A Miami State of Mind
1 year ago Nicholas Rodriguez 0
Swimming pools and movie stars – wait, that’s California.
South Florida is much more than its 663 miles of beaches. Yet admittedly, that’s often what first comes to mind. People around the world perceive South Florida as a subtropical spring break heaven, a vacation hotspot and a retirement destination. It’s 2018, do these notations still hold true, and did Miami always have this perception?
Prior to and leading into the early 1980s, South Florida and Miami in particular, was widely described as a rather large city riddled with crime, prostitution and drugs. Movies, such as “Scarface,” were an accurate description, but Miami has worked hard to cultivate a different image.
Pamela Stewart, a 66-year-old North Miami native, said when she was growing up she could see the beach from almost anywhere. Describing how beautiful it was, how easy it was to grab a swimsuit and go to the beach.
Stewart also said that when her kids were growing up, Miami was not an ideal place to raise a family.
“I used to drive my kids down to school and they learned to count by pointing out prostitutes,” Stewart said. “They’d count the hookers [along Biscayne Boulevard], ‘oh look, there’s one, two, three’ and it was normal for Miami. Truth be known, that’s the way it was.’”
When the FBI issued its annual list of the ten most crime-ridden cities in the nation throughout the ‘80s, South Florida made its mark.
Miami finished in first, West Palm Beach finished in fifth and Ft. Lauderdale finished in eighth for the nation’s highest murder rates.
Scott Galvin, a City of North Miami councilman, has lived in Miami his entire life and said he has seen the city drastically change over the years.
“I was here in the early ‘80s through the riots and all the crime, and the Mariel boatlift,” Galvin said. “In high school back in 1986, South Beach was ghetto. Going back and watching some of the original “Scarface” movie, that’s how South Beach was.”
Galvin said that “Miami Vice” had a big impact on the change of Miami.
“The evolution of surrounded pink islands, playing right into the “Miami Vice” TV show, which totally changed Miami’s persona,” Galvin said. “Changing from a scary crime infested place, to glamorous pink flamingos, ladies in bikinis and speed boats jetting through the bay gave rise to South Beach.”
According to statistics from the Florida Department of Law Enforcement, crime in Miami-Dade County has gone down, even though the population continues to rise.
In 1995, there were a total of 311 murders reported, 21,460 reported aggravated assaults reported and 38,318 total violent crimes reported, which ranks highest from 1995 – 2017.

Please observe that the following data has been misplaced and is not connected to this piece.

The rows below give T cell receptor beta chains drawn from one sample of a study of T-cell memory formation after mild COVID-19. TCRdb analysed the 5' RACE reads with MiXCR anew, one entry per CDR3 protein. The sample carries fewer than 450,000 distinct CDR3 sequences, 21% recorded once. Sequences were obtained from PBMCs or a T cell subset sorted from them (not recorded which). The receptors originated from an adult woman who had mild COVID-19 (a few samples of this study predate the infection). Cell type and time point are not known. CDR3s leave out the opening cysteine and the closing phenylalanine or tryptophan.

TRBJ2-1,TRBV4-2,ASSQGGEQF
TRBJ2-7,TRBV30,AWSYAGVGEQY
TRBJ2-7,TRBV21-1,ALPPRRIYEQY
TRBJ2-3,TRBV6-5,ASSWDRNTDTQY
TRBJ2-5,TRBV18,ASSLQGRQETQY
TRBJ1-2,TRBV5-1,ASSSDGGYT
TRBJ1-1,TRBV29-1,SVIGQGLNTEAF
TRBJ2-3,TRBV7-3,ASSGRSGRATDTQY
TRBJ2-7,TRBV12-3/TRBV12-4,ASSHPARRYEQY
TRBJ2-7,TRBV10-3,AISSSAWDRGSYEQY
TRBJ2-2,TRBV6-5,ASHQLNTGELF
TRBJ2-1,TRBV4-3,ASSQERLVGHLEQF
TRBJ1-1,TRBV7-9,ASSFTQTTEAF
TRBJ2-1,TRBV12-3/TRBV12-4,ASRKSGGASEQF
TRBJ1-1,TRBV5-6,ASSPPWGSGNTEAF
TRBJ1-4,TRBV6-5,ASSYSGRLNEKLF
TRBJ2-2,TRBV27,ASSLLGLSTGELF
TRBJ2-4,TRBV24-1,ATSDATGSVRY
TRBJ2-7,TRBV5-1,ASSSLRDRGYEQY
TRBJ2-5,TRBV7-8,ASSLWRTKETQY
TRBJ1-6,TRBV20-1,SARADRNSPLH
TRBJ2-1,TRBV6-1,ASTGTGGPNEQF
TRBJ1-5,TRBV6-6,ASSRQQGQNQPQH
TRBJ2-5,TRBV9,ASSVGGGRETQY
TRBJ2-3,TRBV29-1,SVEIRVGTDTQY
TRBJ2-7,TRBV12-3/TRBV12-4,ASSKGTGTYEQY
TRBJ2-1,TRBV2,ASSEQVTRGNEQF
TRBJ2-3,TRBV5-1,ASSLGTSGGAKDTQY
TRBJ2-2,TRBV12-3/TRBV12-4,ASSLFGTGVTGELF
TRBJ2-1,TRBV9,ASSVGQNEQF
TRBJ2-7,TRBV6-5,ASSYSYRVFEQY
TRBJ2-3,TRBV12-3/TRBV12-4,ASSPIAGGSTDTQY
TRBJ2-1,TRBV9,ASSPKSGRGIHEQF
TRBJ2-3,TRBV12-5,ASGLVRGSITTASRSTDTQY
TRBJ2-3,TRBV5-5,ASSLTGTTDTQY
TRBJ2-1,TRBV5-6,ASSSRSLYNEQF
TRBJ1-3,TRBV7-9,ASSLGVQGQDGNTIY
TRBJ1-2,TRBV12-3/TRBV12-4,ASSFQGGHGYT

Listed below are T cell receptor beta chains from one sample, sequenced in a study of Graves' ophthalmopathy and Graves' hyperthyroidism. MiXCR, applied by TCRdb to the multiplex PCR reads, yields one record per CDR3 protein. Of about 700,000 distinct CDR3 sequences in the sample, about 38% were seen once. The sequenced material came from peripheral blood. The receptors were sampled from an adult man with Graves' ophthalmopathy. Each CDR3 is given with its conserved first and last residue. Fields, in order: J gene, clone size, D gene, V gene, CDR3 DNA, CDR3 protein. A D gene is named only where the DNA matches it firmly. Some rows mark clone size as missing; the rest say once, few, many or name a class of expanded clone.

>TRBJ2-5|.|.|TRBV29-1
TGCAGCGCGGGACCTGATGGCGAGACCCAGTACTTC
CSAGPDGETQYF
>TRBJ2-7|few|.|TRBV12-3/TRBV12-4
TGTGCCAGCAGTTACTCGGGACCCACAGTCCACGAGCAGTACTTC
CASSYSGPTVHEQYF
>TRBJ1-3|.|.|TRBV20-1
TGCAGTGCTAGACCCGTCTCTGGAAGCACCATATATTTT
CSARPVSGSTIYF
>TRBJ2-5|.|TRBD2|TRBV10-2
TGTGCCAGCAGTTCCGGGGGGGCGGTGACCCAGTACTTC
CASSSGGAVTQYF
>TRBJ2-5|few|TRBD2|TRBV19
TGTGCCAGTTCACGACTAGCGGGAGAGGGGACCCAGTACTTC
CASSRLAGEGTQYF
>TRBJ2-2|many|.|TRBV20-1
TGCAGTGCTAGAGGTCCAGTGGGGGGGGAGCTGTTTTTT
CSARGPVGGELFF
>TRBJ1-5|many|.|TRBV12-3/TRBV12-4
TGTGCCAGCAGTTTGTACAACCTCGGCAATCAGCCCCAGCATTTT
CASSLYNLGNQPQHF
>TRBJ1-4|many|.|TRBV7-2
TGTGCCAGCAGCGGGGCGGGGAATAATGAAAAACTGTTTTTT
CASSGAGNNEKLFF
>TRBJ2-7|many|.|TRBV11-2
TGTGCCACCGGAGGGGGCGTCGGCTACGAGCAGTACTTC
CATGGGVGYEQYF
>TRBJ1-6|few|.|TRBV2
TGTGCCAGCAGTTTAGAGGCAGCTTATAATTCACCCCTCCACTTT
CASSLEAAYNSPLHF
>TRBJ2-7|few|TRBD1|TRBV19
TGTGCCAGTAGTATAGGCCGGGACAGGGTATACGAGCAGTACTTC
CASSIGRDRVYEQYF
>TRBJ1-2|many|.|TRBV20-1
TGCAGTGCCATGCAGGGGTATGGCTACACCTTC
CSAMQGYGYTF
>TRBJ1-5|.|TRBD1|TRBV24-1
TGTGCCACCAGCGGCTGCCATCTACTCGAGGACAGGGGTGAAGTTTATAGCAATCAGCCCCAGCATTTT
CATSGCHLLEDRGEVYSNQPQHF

In 2017, there were 729,274 more people living in Miami-Dade County compared to 1995, but crime numbers have still decreased. There were 123 fewer murders reported, 12,096 fewer aggravated assaults reported and 23,860 fewer total violent crimes reported.
Galvin said while everything has evolved since the ‘80s, he believes Miami’s reputation is still greatly based, or born from “Miami Vice.”
“Its cool, hip, the sun and sand, you know all of those things,” Galvin said. “Miami has changed a lot in 30 years and we’ve become a multicultural community. I love that there are different people from different backgrounds, with different foods and different ways of looking at things.
Galvin said that seeing all the multistory high-rise buildings being built around the city and the rise of Little Havana, Little Haiti, Wynwood, Brickell and Aventura is astounding.
Steve Riccardi, a 47-year-old New Jersey native, visits Miami often for work.
“I’ve been coming to Miami since the late 1990s for work multiple times a year and man has it changed,” Riccardi said. “There’s more and more people, different cultures, food and places to go. A lot of people up where I’m from just think of South Beach when they hear Miami, but man there are just so many different places in Miami to visit and eat at.”
Riccardi said that “Scarface” is still perceived as what Miami is to a few people he knows that have never visited the city, but he said he always explains how the city has transformed over the years.
“Miami has done a great job of transforming,” Riccardi said. “It’s built and renovated so many buildings, fixed the city and has made it a lot more welcoming for tourists. I really believe Miami has come a long way since the “Scarface” days and will continue grow and be a beautiful city that attracts many people from all around the world.”
According to Greater Miami and the Beaches annual report in 2017, Miami-Dade County welcomed 15.8 million overnight visitors who spent $25.9 billion, which were both all-time highs.
In an interview with Miami Today, Florida Governor Rick Scott said the increasing numbers led to a 144,800 jobs to the community and he expects more visitors in 2018.